Pandora Names Ad Veteran McAndrews CEO as Apple LoomsAndy Fixmer
Pandora Media Inc., the biggest online radio service, turned to digital-advertising veteran Brian McAndrews as its new chief executive officer in a push to boost revenue while fending off competition from Apple Inc.
The shares surged the most in six months. McAndrews was also named chairman and president, succeeding Joe Kennedy, according to a statement yesterday from Oakland, California-based Pandora. McAndrews led digital marketing firm AQuantive Inc., which was sold to Microsoft Corp. for about $6 billion.
With McAndrews, Pandora aims to bolster advertising, which accounted for 88 percent of its $427 million in revenue last fiscal year. While the company dominates Web radio, ad sales haven’t kept up with growth in listeners or royalty expenses, leading to losses totaling $50.9 million in the past three quarters. This month’s entry of ITunes Radio from Apple, already the largest online music seller, will add to the pressure on Pandora.
“That they are getting someone with an advertising background is very good,” Brian Nowak, an analyst at Susquehanna Financial Group, said in an interview.
Pandora advanced 12 percent to $23.97 at the close in New York, for the biggest jump since March 8. The shares have more than doubled this year.
McAndrews, 54, has experience in advertising, entertainment and in building a small company into something larger while taking on bigger competitors.
He worked at General Mills Inc. and ABC before taking over Avenue A, a small digital ad agency in Seattle, in 1999. That company grew into AQuantive, one of the biggest online advertising networks matching marketers with websites, as Internet usage took hold in the U.S.
At Pandora, advertising is a big part of the opportunity, McAndrews said in a telephone interview yesterday. He said he expects to draw from his other attributes as well.
“I’d like to think I was also hired because I’m a proven leader and someone who understands how to scale companies,” McAndrews said. “My entertainment background doesn’t hurt either.”
Pandora’s 72.1 million users listened to 1.35 billion hours of programming in August, an increase of 16 percent from a year earlier, according to a Sept. 5 statement. The company’s share of total U.S. radio listening rose to 7.5 percent. Even so, its revenue amounts to a smaller fraction of the annual $15 billion local-radio advertising market.
“A big part of Pandora’s future will be its ability to disrupt traditional radio advertising and its ability to lure those ad dollars,” Nowak said.
It’s also got Apple to contend with. The company introduces iTunes Radio on Sept. 18, challenging Pandora’s dominance in Web radio, where rivals include Slacker Inc. and Clear Channel Communications Inc.’s iHeartRadio.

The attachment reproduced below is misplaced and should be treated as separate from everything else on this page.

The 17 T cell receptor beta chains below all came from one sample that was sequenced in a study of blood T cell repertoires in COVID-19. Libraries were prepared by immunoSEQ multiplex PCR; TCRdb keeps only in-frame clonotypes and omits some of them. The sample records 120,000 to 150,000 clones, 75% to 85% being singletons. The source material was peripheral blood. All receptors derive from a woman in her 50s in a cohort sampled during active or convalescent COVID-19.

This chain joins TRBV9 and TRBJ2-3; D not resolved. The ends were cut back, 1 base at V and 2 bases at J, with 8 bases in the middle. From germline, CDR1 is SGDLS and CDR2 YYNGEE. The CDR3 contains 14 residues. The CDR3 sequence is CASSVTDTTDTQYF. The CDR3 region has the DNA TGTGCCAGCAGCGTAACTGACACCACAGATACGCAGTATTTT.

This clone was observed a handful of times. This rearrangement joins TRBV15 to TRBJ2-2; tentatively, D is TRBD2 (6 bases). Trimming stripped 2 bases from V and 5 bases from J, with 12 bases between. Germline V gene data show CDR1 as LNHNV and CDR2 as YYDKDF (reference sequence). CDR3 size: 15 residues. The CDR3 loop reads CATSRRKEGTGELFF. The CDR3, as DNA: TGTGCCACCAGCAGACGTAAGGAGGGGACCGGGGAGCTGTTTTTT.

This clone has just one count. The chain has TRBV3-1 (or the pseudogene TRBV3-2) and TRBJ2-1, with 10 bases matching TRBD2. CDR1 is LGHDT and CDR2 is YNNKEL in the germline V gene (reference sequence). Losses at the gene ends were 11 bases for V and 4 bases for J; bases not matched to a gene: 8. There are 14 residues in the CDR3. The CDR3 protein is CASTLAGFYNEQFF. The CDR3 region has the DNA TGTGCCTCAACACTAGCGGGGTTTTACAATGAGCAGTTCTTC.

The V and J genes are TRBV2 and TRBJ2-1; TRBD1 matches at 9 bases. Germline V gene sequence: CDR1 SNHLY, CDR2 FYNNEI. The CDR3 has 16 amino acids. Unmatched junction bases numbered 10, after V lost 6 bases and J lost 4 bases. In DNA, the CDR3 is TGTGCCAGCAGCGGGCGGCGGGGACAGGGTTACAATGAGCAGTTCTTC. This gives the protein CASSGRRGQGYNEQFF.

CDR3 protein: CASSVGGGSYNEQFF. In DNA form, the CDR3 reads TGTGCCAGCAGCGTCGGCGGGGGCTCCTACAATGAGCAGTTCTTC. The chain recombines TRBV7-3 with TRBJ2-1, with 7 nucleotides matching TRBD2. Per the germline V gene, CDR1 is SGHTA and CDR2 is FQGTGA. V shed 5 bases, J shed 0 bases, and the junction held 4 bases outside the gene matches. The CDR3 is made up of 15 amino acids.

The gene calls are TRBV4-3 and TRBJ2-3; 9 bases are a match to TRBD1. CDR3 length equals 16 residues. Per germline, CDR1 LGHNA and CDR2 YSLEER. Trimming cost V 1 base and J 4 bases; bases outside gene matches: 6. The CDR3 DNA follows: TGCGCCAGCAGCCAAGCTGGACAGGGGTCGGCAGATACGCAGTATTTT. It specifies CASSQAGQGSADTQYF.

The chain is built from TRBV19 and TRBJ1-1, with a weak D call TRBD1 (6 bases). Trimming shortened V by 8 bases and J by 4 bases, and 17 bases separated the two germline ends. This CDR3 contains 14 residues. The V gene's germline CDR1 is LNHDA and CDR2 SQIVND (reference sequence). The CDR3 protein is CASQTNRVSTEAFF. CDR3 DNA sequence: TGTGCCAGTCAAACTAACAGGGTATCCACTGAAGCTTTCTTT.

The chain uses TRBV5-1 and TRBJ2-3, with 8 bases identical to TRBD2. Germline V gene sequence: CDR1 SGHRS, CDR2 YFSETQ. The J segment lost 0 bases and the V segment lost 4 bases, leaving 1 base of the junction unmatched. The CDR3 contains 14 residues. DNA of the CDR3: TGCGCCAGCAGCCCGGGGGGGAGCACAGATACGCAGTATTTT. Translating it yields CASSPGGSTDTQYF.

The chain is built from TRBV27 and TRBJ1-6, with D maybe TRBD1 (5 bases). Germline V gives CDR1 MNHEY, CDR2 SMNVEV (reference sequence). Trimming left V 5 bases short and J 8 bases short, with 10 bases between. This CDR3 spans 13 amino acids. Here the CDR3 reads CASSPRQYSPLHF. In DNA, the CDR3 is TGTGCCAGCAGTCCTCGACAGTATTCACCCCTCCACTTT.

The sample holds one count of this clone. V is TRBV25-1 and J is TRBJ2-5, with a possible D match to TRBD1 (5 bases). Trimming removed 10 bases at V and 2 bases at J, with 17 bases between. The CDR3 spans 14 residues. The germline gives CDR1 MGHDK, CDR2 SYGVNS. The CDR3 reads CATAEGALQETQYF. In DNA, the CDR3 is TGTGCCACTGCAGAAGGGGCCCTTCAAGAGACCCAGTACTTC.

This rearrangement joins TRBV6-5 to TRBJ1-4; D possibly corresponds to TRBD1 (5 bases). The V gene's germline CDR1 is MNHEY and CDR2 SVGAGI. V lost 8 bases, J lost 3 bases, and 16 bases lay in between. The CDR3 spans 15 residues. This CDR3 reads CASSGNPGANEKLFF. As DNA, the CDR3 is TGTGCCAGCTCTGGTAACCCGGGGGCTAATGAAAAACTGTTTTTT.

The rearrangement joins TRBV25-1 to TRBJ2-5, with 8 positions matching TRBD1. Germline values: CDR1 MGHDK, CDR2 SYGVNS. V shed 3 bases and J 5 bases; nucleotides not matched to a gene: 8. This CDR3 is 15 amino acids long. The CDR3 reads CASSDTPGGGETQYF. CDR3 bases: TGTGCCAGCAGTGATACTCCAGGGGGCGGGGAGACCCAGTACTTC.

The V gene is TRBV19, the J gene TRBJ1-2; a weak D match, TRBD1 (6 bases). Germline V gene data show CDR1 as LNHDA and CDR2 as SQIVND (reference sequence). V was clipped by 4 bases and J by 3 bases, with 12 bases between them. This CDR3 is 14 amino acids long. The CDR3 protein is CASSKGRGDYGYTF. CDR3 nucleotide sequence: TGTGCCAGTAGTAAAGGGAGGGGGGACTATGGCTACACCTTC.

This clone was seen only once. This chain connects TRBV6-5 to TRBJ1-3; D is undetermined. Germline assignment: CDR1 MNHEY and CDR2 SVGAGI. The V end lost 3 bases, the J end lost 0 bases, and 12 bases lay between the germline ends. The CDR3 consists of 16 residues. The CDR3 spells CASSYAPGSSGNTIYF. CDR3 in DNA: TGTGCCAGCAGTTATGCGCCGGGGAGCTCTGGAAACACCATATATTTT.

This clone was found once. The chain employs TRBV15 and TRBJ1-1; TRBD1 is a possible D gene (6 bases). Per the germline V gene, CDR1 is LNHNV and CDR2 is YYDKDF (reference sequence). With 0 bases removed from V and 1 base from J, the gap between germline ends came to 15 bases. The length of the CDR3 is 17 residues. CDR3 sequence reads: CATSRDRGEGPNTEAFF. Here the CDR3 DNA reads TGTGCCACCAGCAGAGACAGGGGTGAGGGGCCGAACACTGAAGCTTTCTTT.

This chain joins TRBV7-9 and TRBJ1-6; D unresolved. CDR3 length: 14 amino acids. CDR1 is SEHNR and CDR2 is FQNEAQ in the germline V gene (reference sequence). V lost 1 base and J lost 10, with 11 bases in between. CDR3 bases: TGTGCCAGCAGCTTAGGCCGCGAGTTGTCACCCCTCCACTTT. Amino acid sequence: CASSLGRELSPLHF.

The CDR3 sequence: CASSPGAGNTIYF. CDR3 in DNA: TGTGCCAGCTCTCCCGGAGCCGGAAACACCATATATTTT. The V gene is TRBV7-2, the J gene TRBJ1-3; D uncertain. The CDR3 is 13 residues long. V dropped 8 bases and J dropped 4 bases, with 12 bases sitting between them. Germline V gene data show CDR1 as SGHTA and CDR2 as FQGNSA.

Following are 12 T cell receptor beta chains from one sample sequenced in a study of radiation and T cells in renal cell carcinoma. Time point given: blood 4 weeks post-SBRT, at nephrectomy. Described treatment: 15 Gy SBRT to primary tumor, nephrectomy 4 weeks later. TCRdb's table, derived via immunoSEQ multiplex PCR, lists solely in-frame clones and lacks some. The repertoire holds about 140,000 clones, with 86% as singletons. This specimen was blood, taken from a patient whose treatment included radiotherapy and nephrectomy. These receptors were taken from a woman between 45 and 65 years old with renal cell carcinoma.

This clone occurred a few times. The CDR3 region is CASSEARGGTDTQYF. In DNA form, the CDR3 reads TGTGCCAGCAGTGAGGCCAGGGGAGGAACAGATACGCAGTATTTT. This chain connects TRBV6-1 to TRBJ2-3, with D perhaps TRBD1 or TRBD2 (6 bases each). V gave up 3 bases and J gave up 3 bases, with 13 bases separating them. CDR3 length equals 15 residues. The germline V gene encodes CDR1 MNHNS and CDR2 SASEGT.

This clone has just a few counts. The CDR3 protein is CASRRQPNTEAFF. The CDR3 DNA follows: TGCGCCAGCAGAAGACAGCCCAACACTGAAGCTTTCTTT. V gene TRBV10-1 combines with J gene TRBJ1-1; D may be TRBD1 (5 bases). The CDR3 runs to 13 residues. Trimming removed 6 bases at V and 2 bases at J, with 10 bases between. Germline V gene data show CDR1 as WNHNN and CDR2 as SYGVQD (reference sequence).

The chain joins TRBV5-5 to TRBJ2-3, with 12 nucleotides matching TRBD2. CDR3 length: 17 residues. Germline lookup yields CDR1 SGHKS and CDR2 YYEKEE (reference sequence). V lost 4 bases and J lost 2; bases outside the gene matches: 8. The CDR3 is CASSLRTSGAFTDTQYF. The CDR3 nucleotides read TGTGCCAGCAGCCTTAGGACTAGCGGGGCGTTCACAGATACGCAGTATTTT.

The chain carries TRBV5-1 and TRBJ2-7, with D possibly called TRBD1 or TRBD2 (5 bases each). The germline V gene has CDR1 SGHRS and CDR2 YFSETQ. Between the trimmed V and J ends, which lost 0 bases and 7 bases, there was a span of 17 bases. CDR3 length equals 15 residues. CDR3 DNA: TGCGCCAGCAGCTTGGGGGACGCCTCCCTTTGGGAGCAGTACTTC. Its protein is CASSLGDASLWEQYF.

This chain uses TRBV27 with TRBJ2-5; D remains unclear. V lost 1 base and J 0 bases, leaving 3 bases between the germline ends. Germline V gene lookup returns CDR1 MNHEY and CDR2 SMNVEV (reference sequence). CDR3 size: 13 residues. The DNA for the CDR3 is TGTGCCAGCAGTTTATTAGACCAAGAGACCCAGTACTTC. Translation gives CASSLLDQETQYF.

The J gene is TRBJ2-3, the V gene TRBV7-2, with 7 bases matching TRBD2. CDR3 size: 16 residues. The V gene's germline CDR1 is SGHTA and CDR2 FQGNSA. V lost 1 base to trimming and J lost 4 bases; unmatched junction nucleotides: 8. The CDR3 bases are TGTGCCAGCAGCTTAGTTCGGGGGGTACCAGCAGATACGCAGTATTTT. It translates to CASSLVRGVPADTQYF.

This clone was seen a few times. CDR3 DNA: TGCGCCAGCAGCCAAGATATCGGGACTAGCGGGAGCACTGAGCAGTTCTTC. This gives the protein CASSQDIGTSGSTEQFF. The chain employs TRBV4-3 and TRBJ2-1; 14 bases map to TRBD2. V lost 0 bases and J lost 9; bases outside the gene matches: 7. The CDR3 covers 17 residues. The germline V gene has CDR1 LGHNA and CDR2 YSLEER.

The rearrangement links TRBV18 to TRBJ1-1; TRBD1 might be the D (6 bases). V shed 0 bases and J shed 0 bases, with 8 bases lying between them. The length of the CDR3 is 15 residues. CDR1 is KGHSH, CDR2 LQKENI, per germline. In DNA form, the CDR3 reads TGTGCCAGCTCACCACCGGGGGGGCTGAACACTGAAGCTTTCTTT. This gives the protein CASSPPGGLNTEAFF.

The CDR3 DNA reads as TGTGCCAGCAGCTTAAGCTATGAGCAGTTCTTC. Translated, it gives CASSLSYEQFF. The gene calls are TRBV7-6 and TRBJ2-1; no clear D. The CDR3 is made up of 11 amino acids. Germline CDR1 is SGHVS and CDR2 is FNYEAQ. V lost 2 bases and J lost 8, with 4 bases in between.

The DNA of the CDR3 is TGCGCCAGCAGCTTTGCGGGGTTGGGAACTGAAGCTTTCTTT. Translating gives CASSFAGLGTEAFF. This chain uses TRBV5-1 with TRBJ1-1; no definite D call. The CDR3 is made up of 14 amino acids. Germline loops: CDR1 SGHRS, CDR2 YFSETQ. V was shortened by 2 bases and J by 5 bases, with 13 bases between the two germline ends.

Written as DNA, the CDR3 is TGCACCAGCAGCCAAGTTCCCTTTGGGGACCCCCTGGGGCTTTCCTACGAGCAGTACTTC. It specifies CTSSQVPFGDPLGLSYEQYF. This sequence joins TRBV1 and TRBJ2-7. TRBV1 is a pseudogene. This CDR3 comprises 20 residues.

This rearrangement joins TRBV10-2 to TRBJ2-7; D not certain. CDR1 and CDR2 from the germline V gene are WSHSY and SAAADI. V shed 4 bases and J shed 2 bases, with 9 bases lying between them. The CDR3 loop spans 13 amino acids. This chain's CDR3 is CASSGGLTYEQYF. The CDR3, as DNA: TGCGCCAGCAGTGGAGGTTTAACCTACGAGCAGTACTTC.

Ahead of Apple’s entry, Pandora removed a 40-hour monthly limit on free mobile listening. The company is also investing in new technologies, products and sales staff to drive continued growth.
The shares fell the most in more than eight months on Aug. 23 after the company forecast third-quarter profit that will miss analysts’ estimates because of the staffing costs.
Kennedy’s departure was announced on March 7. He made the decision after discussions with the board over the company’s future, according to a statement at the time.
Under Kennedy, Pandora rapidly increased listeners, eating into the local-radio market with online and mobile products. Second-quarter sales advanced 55 percent to $157.4 million, the company said on Aug. 22. Total expenses, including content acquisition, product development, marketing and overhead, increased by the same percentage to $165 million.
While McAndrews said he helped negotiate rights fees for sports at ABC, he hasn’t been involved in the arbitration proceedings and court battles that govern Pandora’s music royalties.
The company is currently in court as it seeks to limit fee increases. Music publishers EMI Music Publishing Ltd. and Sony/ATV Music Publishing LLC are trying to remove new-media rights from licenses with the American Society of Composers, Authors and Publishers that allow the music to be played.
Pandora filed a lawsuit in November asking a federal court to set “reasonable” fees with Ascap through 2015.
Microsoft bought aQuantive in 2007, trying to catch Google Inc. amid a boom in online advertising. The software maker, based in Redmond, Washington, later wrote down $6.2 billion of the value.
Since 2009, McAndrews has been an investing partner at Madrona Venture Group. His background in venture capital is a positive, said Nowak, the Susquehanna analyst, who recommends the stock.
“That gives him a lot of experience in identifying good businesses, knowing how to sustain and grow a business, and how to build competitive trenches,” Nowak said.